“There’s a special rung in hell reserved for people who waste good Scotch.”
- Michael Fassbender’s character in Inglorious Basterds
There’s this thing called whisky. You might have heard of it.
It graces the cabinets of leaders like Winston Churchill, Queen Elizabeth II and even the Pope. A bottle was buried with legendary Frank Sinatra. It provided company and literary inspiration to the likes of Lady Gaga, Ernest Hemingway and Haruki Murakami. For decades, iconic characters on the screen conspicuously consume it, the likes of James Bond, Ron Swanson, Thomas Shelby and Harvey Specter.
There is just something about whisky that draws people to it.
But what exactly is whisky? Is it the same as beer, brandy or rum?
OK - let’s keep it simple. We can think of whisky as a more potent version of beer that has spent some time in a barrel.
How is it different from rum or brandy, wine or beer?
We begin with the ingredients. The type of plant used. Rums are made from fermenting sugar cane, while brandy is from grapes. Whisky comes from fermented cereal grains like barley, corn, rye and wheat.
Then comes the distillation process. Fermentation of cereal grains create a sugary, malty, beer-like substance called “distiller’s beer”. This “beer” goes through several cycles of distillation to create a very high-proof spirit of around 60%-70% ABV.
Finally, maturation. The spirit is then encased in a wooden cask for several good years of maturation, during which the wood imparts a pleasant vanilla or caramel taste with a coconut-like aroma.
And that’s how we have our iconic golden liquid!
In short, whisky is a booze distilled from a fermented grain mixture, then matured for several years in a wooden cask. Rules vary from country to country, but in general, whisky must be bottled at a minimum of 40% ABV, and aged for about 3 years.
Whisky is rather timeless. Almost like how Beethoven’s symphonies are still performed today, or how we find ourselves singing along when The Beatles’ hits come on the speaker.
Whisky hasn’t changed much since it was invented about 300 years ago, and celebrated artists, leaders, performers and thinkers, old and new, indulge in whisky and credit it for adding more colour to life.
There are too many reasons why. One compelling reason is the magical fact that you can create a stunning diversity of distinct and unusual flavour profiles - whether it is sweet, caramel-ly, fruity, smoky, flowery, ocean-y, peppery, smells of aviation fuel or burnt rubber - from 3 simple ingredients of water, barley and wood.
Little tweaks to the cooking process can create a huge change in flavour or mouthfeel. The location (or terroir) of the ingredients also seem matter - some Scotch whiskies made near to the coast exhibit a mild briny note that could remind one of sea spray.
There is also the captivating stories, personality and philosophy of each distillery that makes people appreciate how each one creates a slightly different flavour, as well as the hundred-year effort put into perfecting their craft.
Why should I care? How should I start with whisky?
Most people are already casual drinkers. This means whisky is one of those “finer things in life” that is relatively accessible to get into, and develop a taste for. “Finer things” clearly have to be enjoyable, but they should be just a little bit complex or provocative to be interesting.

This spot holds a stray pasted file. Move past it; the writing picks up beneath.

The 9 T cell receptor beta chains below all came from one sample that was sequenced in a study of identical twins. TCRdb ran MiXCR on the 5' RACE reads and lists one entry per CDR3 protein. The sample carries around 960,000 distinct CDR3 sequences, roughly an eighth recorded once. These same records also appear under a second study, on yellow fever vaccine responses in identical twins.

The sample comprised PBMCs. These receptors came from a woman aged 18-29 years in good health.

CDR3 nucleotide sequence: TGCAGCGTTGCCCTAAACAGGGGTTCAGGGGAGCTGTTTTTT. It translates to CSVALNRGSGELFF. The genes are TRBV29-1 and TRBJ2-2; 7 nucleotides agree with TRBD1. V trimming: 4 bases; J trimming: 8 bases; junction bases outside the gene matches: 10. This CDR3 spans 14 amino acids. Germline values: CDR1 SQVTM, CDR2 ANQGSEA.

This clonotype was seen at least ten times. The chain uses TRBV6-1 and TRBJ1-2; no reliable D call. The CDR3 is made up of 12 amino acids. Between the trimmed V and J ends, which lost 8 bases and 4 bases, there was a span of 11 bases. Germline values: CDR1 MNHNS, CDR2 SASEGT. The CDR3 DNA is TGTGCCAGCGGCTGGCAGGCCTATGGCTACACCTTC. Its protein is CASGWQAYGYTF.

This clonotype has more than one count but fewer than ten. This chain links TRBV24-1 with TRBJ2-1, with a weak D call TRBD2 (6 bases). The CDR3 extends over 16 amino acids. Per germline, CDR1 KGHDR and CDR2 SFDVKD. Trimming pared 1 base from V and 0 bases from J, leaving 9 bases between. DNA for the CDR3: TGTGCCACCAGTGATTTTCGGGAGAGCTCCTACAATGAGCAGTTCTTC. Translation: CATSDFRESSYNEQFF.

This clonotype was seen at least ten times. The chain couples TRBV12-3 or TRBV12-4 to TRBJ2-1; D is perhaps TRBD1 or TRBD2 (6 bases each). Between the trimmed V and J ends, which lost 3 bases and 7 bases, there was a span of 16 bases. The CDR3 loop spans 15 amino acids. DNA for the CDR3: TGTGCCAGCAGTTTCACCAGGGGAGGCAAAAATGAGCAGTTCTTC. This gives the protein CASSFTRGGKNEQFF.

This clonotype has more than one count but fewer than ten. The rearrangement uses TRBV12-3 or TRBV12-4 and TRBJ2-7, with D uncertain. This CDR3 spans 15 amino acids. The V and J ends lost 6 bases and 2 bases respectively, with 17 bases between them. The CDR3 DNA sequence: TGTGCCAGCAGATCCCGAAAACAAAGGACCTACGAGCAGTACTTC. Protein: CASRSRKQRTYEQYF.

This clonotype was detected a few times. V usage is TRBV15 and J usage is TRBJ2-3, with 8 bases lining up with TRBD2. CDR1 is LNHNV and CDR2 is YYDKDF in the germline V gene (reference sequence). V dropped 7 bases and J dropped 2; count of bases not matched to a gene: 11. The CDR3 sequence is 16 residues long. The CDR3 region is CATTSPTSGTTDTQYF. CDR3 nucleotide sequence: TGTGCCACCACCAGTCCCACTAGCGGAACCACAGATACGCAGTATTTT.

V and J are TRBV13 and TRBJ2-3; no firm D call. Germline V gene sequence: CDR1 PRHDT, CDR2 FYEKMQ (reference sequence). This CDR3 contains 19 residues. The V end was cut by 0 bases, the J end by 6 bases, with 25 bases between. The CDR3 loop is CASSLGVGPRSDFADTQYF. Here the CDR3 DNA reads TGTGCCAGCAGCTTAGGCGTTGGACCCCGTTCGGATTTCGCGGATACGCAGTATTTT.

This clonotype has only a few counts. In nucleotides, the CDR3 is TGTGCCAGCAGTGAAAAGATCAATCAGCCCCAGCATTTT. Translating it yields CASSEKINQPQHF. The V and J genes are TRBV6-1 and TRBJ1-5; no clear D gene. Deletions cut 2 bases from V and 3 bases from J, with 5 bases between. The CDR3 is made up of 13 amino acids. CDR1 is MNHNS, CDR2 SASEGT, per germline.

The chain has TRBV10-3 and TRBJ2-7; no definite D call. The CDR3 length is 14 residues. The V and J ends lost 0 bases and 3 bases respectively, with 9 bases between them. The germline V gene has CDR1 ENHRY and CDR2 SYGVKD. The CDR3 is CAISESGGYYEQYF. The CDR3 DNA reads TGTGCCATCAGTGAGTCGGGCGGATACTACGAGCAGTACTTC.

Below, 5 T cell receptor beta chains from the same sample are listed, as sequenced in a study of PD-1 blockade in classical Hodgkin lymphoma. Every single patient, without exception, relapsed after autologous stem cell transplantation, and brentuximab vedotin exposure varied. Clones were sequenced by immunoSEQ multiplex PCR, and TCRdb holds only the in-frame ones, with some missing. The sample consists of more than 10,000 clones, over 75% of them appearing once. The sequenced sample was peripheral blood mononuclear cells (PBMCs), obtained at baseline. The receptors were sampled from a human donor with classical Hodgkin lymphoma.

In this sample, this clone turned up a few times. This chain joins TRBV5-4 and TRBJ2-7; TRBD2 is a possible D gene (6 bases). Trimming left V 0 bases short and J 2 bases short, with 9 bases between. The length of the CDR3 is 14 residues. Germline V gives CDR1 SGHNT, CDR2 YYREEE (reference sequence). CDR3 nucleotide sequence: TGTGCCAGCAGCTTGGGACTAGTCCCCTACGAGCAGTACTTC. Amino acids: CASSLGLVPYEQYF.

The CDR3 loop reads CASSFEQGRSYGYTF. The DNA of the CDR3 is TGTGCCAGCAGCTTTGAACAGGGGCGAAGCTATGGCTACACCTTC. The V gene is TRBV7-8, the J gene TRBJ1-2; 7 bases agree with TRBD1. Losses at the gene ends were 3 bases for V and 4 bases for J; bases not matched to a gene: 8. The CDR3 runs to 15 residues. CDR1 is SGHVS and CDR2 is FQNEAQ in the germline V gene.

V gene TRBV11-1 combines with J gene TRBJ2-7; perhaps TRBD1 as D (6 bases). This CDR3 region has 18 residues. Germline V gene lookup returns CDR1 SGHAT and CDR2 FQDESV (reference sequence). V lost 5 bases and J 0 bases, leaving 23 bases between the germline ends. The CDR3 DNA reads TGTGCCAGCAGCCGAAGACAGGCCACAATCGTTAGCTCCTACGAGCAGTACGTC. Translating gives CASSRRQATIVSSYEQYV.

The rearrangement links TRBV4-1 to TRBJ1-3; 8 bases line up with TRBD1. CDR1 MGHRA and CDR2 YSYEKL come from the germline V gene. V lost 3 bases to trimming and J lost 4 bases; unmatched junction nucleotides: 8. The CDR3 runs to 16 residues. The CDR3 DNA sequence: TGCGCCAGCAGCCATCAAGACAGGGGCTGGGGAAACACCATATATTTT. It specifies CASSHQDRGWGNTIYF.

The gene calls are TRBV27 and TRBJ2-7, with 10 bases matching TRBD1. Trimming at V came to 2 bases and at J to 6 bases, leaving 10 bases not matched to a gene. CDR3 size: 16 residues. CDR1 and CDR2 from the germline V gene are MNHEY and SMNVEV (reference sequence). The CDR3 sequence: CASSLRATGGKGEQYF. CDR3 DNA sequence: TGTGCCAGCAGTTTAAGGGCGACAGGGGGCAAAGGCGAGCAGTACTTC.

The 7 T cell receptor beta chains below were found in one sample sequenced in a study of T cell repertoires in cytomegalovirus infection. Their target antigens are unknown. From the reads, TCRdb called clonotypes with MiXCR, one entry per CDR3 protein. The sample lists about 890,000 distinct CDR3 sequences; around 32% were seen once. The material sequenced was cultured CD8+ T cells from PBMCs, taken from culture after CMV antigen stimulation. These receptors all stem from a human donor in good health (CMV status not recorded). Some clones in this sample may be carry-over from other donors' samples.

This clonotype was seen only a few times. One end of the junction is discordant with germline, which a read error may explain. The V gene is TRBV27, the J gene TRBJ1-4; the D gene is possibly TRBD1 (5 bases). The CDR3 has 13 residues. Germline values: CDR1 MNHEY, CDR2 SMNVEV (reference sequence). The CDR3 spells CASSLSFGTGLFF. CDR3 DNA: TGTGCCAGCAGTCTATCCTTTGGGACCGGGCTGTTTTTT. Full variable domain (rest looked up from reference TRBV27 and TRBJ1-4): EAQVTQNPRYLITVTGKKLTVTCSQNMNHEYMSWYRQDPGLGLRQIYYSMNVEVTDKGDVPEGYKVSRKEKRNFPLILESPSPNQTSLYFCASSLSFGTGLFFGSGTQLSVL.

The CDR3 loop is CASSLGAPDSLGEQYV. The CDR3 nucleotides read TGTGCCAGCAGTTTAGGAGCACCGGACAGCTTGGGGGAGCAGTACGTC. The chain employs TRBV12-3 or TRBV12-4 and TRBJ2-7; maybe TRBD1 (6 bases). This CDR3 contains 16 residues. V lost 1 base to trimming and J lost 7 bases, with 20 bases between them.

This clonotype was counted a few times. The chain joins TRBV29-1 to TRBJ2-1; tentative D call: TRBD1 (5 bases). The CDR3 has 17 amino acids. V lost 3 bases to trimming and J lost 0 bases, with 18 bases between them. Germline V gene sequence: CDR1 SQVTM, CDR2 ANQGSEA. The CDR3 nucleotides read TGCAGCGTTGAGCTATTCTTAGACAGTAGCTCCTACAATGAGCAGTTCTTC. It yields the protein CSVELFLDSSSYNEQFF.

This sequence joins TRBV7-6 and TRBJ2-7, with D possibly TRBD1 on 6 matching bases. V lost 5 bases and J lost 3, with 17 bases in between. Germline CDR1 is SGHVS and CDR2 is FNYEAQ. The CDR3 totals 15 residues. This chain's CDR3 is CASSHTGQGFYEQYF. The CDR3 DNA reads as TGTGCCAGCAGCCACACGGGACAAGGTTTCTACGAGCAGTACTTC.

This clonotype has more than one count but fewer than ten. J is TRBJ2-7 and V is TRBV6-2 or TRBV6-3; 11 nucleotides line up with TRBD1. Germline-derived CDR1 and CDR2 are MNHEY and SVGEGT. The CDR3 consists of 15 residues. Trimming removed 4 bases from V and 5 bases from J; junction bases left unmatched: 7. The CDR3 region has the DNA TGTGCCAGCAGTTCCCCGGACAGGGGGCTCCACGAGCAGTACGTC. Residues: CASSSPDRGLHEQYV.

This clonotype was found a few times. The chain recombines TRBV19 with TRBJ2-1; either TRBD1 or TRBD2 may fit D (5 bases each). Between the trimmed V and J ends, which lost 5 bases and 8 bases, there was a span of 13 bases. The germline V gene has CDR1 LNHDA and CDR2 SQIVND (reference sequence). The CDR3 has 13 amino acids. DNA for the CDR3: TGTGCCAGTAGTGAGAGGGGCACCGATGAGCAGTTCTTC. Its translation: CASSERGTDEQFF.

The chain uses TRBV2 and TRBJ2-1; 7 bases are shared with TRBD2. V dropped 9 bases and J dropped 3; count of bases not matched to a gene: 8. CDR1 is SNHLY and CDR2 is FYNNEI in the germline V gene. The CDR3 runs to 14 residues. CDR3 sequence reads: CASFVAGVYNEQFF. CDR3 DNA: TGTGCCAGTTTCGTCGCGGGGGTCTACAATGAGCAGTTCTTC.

Whiskies fit the bill. They are relatively enjoyable despite having some unusual flavour elements. There is usually a good deal of pleasant flavours in whisky (e.g. vanilla, caramel, fruits or florals), but occasionally some complexity or oddities to titillate and subvert expectations (think barbecue meat, shoe polish, seaweed or diesel).
Differences in flavour tend to show quite significantly between whiskies from different regions. A new drinker can very easily discern a smoky Islay-region whisky from a fruity Highland-style whisky, or a sweet American bourbon from a floral Japanese single malt. On top of regional styles, modern whisky-makers enjoy getting creative and experimental. There is the occasional red wine-cask whisky, rum-cask whisky, IPA beer-cask whisky or apple cider-cask whisky. These creations tend to taste quite different from ordinary cask whisky and always make for fresh and interesting experiences.
Whisky gets better each time you drink it. As casual whisky drinkers develop a more precise palate, they gradually notice more complexities, textures and layers of flavour in good bottles.
Want to get started? We recommend beginners to start with lower proof and gentler-tasting whiskies, such as Highland-style Scotch or non-age statement Japanese whiskies.
How do you drink whisky? To comfortably taste it, just take a small sip of it as you would a hot coffee. Let the liquid sit on your tongue and flavours develop for a good 10 seconds or so. If you are comfortable with the alcohol level, take a deeper sip.
As you savour the glass, consider the history that has gone into it, its origins in a medieval monk’s monastery, the Scottish respect for tradition and Japanese dedication to refinement, the terroir and place where ingredients are harvested, the unusual distillation or maturation processes, and above all, the company of friends over a bottle of good Scotch.
There are plenty of different bottles out there. There’s at least one for each of us.
Filling a bookshelf? We picked these for you.